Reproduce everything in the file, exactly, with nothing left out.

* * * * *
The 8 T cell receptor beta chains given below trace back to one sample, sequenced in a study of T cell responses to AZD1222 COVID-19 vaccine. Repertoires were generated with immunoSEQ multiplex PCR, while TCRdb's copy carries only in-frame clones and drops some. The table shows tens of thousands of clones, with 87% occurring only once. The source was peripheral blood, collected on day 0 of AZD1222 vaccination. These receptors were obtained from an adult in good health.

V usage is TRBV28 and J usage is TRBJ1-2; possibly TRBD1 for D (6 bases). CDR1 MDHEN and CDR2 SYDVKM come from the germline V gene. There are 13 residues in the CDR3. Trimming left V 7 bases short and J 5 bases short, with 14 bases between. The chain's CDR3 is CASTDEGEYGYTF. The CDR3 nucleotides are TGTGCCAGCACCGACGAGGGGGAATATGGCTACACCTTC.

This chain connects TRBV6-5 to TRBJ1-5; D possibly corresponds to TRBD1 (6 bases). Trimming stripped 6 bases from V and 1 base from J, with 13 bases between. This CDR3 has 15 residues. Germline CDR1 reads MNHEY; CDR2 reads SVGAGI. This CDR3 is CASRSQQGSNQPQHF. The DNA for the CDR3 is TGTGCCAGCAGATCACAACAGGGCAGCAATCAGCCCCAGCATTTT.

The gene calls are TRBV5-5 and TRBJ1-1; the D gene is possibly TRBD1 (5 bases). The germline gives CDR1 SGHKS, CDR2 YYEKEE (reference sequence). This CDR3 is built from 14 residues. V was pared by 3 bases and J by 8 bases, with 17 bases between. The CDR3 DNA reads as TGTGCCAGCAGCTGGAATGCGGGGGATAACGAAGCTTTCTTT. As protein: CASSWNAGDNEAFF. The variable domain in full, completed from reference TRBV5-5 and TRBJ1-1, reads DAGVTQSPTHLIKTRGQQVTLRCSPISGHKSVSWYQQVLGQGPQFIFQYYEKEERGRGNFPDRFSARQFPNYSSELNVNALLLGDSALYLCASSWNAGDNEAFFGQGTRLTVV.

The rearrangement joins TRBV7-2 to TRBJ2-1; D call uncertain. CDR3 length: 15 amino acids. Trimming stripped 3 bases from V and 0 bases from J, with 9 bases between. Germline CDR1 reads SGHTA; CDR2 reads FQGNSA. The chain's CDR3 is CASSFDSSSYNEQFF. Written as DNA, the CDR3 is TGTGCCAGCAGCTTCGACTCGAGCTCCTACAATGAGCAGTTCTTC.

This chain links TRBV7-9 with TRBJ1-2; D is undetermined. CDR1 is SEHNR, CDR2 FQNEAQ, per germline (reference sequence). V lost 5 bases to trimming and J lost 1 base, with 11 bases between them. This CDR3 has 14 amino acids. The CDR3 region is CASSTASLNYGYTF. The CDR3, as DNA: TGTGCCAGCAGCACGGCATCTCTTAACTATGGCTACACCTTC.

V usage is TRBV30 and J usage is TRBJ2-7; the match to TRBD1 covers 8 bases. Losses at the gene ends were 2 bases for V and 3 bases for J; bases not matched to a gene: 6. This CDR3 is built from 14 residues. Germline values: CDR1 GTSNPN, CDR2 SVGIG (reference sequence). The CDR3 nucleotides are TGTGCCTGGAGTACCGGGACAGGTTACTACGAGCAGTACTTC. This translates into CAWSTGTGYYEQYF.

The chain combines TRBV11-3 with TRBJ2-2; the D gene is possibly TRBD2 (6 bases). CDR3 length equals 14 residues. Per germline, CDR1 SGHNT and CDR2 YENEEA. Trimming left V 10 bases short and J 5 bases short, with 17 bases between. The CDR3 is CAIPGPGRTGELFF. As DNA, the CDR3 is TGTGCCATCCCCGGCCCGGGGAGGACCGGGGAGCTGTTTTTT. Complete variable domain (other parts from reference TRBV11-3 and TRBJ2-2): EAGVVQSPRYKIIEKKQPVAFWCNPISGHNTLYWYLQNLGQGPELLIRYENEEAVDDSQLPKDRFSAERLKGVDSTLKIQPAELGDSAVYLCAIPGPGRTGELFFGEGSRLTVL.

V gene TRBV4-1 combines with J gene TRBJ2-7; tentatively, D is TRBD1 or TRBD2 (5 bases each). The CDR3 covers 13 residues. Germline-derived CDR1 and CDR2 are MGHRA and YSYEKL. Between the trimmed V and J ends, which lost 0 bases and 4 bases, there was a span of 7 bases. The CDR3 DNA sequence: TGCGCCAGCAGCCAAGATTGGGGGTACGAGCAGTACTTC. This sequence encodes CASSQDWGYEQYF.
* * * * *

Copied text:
The 8 T cell receptor beta chains given below trace back to one sample, sequenced in a study of T cell responses to AZD1222 COVID-19 vaccine. Repertoires were generated with immunoSEQ multiplex PCR, while TCRdb's copy carries only in-frame clones and drops some. The table shows tens of thousands of clones, with 87% occurring only once. The source was peripheral blood, collected on day 0 of AZD1222 vaccination. These receptors were obtained from an adult in good health.

V usage is TRBV28 and J usage is TRBJ1-2; possibly TRBD1 for D (6 bases). CDR1 MDHEN and CDR2 SYDVKM come from the germline V gene. There are 13 residues in the CDR3. Trimming left V 7 bases short and J 5 bases short, with 14 bases between. The chain's CDR3 is CASTDEGEYGYTF. The CDR3 nucleotides are TGTGCCAGCACCGACGAGGGGGAATATGGCTACACCTTC.

This chain connects TRBV6-5 to TRBJ1-5; D possibly corresponds to TRBD1 (6 bases). Trimming stripped 6 bases from V and 1 base from J, with 13 bases between. This CDR3 has 15 residues. Germline CDR1 reads MNHEY; CDR2 reads SVGAGI. This CDR3 is CASRSQQGSNQPQHF. The DNA for the CDR3 is TGTGCCAGCAGATCACAACAGGGCAGCAATCAGCCCCAGCATTTT.

The gene calls are TRBV5-5 and TRBJ1-1; the D gene is possibly TRBD1 (5 bases). The germline gives CDR1 SGHKS, CDR2 YYEKEE (reference sequence). This CDR3 is built from 14 residues. V was pared by 3 bases and J by 8 bases, with 17 bases between. The CDR3 DNA reads as TGTGCCAGCAGCTGGAATGCGGGGGATAACGAAGCTTTCTTT. As protein: CASSWNAGDNEAFF. The variable domain in full, completed from reference TRBV5-5 and TRBJ1-1, reads DAGVTQSPTHLIKTRGQQVTLRCSPISGHKSVSWYQQVLGQGPQFIFQYYEKEERGRGNFPDRFSARQFPNYSSELNVNALLLGDSALYLCASSWNAGDNEAFFGQGTRLTVV.

The rearrangement joins TRBV7-2 to TRBJ2-1; D call uncertain. CDR3 length: 15 amino acids. Trimming stripped 3 bases from V and 0 bases from J, with 9 bases between. Germline CDR1 reads SGHTA; CDR2 reads FQGNSA. The chain's CDR3 is CASSFDSSSYNEQFF. Written as DNA, the CDR3 is TGTGCCAGCAGCTTCGACTCGAGCTCCTACAATGAGCAGTTCTTC.

This chain links TRBV7-9 with TRBJ1-2; D is undetermined. CDR1 is SEHNR, CDR2 FQNEAQ, per germline (reference sequence). V lost 5 bases to trimming and J lost 1 base, with 11 bases between them. This CDR3 has 14 amino acids. The CDR3 region is CASSTASLNYGYTF. The CDR3, as DNA: TGTGCCAGCAGCACGGCATCTCTTAACTATGGCTACACCTTC.

V usage is TRBV30 and J usage is TRBJ2-7; the match to TRBD1 covers 8 bases. Losses at the gene ends were 2 bases for V and 3 bases for J; bases not matched to a gene: 6. This CDR3 is built from 14 residues. Germline values: CDR1 GTSNPN, CDR2 SVGIG (reference sequence). The CDR3 nucleotides are TGTGCCTGGAGTACCGGGACAGGTTACTACGAGCAGTACTTC. This translates into CAWSTGTGYYEQYF.

The chain combines TRBV11-3 with TRBJ2-2; the D gene is possibly TRBD2 (6 bases). CDR3 length equals 14 residues. Per germline, CDR1 SGHNT and CDR2 YENEEA. Trimming left V 10 bases short and J 5 bases short, with 17 bases between. The CDR3 is CAIPGPGRTGELFF. As DNA, the CDR3 is TGTGCCATCCCCGGCCCGGGGAGGACCGGGGAGCTGTTTTTT. Complete variable domain (other parts from reference TRBV11-3 and TRBJ2-2): EAGVVQSPRYKIIEKKQPVAFWCNPISGHNTLYWYLQNLGQGPELLIRYENEEAVDDSQLPKDRFSAERLKGVDSTLKIQPAELGDSAVYLCAIPGPGRTGELFFGEGSRLTVL.

V gene TRBV4-1 combines with J gene TRBJ2-7; tentatively, D is TRBD1 or TRBD2 (5 bases each). The CDR3 covers 13 residues. Germline-derived CDR1 and CDR2 are MGHRA and YSYEKL. Between the trimmed V and J ends, which lost 0 bases and 4 bases, there was a span of 7 bases. The CDR3 DNA sequence: TGCGCCAGCAGCCAAGATTGGGGGTACGAGCAGTACTTC. This sequence encodes CASSQDWGYEQYF.